Beech circular stool with upholstered seat.





Beech circular stool with upholstered seat.




An ebonised beech stool with four carved and turned legs joined by cross stretchers, with a circular upholstered seat with wool cover.

Full Description

This round stool has four turned and carved beech legs of ‘horsebone’ form, joined by turned cross-stretchers. The exposed woodwork is ebonised, i.e., stained black to resemble ebony. The circular seat has a later wooden frame into which the legs are dowelled and is upholstered in modern materials with a wool cover.

The legs are late 17th century, carved in the ‘horsebone’ shape which was introduced into England around 1685. The term ‘horsebone’ is probably derived from the French os de mouton, meaning sheep-bone and used to describe a similar form of scrolled leg on French furniture of the period. This type of leg was commonly used on English caned chairs between 1690 and 1715 (Bowett, 2002). The cross stretchers appear to be of the same period. The seat frame is later, and the upholstery is modern.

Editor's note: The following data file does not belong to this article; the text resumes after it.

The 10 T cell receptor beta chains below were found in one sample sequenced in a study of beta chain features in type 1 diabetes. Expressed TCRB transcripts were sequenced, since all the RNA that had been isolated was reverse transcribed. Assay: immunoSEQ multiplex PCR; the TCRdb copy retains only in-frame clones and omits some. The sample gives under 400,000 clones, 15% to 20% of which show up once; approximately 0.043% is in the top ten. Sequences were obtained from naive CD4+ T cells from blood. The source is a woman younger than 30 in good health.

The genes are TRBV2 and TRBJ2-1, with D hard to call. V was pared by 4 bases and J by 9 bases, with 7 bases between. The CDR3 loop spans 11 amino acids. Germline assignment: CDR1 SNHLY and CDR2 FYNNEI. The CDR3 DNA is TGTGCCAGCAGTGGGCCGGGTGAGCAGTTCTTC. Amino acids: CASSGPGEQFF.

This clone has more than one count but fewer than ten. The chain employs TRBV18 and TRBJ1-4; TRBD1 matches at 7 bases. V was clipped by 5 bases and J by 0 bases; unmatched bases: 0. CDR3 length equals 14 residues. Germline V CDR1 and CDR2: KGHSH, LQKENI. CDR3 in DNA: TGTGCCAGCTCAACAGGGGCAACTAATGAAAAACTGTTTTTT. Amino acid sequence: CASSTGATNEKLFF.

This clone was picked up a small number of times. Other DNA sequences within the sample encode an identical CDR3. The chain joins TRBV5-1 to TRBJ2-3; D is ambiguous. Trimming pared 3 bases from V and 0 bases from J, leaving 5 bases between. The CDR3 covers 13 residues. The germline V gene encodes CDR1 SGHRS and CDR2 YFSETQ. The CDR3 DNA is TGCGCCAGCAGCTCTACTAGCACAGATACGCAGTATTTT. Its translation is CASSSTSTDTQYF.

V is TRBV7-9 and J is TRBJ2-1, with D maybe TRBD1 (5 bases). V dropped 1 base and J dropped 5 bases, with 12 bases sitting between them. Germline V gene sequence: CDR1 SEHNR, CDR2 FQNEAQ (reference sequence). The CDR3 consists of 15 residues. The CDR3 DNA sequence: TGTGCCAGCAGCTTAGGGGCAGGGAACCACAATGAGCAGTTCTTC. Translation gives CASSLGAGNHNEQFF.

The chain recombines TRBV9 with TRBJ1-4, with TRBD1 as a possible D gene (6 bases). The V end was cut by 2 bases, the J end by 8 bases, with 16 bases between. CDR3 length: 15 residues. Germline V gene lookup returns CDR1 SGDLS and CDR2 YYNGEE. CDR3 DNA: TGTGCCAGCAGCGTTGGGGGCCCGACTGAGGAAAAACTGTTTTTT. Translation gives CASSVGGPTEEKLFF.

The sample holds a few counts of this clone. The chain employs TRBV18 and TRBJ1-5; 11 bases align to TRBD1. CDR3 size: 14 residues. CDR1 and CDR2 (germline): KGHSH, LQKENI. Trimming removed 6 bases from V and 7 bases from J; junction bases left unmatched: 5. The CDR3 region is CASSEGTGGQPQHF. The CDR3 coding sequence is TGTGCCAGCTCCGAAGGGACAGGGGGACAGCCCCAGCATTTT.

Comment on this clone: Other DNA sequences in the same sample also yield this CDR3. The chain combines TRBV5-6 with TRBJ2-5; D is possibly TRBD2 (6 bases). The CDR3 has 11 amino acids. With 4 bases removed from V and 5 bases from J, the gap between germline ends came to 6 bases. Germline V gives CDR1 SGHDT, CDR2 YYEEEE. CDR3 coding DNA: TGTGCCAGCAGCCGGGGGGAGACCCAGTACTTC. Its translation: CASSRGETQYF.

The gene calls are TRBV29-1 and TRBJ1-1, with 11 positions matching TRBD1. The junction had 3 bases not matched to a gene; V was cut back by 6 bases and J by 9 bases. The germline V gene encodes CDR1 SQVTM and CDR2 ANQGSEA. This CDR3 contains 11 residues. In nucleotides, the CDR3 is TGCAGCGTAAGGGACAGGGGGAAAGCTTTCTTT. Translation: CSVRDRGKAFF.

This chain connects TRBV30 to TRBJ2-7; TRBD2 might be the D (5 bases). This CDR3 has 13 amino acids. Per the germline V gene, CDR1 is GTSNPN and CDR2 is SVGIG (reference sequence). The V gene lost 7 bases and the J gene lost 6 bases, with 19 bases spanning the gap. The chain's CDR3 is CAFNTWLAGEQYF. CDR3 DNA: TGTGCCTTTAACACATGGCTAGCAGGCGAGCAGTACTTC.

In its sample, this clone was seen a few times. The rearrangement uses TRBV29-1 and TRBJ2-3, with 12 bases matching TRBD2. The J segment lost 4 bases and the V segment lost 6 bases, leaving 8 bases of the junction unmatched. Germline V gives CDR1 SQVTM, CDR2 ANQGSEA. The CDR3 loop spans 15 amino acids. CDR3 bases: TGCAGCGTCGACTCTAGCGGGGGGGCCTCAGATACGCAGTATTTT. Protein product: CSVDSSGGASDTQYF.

Apart from joined oak stools, very few 17th century stools have survived; those with upholstery tend to be rectangular or square in shape, although a circular walnut stool with an upholstered seat is illustrated in Macqoid (see notes below). This stool is somewhat questionable; it could be a rare survivor from the 17th century, or it may have been made up in the 19th or early 20th century using four original legs. It is unusually small and it has been suggested it might have been made initially as a stand for a Chinese porcelain bowl or vase.


The legs and probably the stretchers are late 17th century.
The seat frame is later and the upholstery is 20th century.



Physical Dimensions

H. 38
W. 33
D. 33

Parker Numbers

3567. 2953.


Purchased by Frederick Parker & Sons in January 1914 for £11.0.0.


Adam Bowett, English Furniture 1660-1714, Antique Collectors Club, 2002.
Percy Macquoid, A History of English Furniture, first published 1904-8, re-published by Bracken Books, 1988, p.129, fig. 276.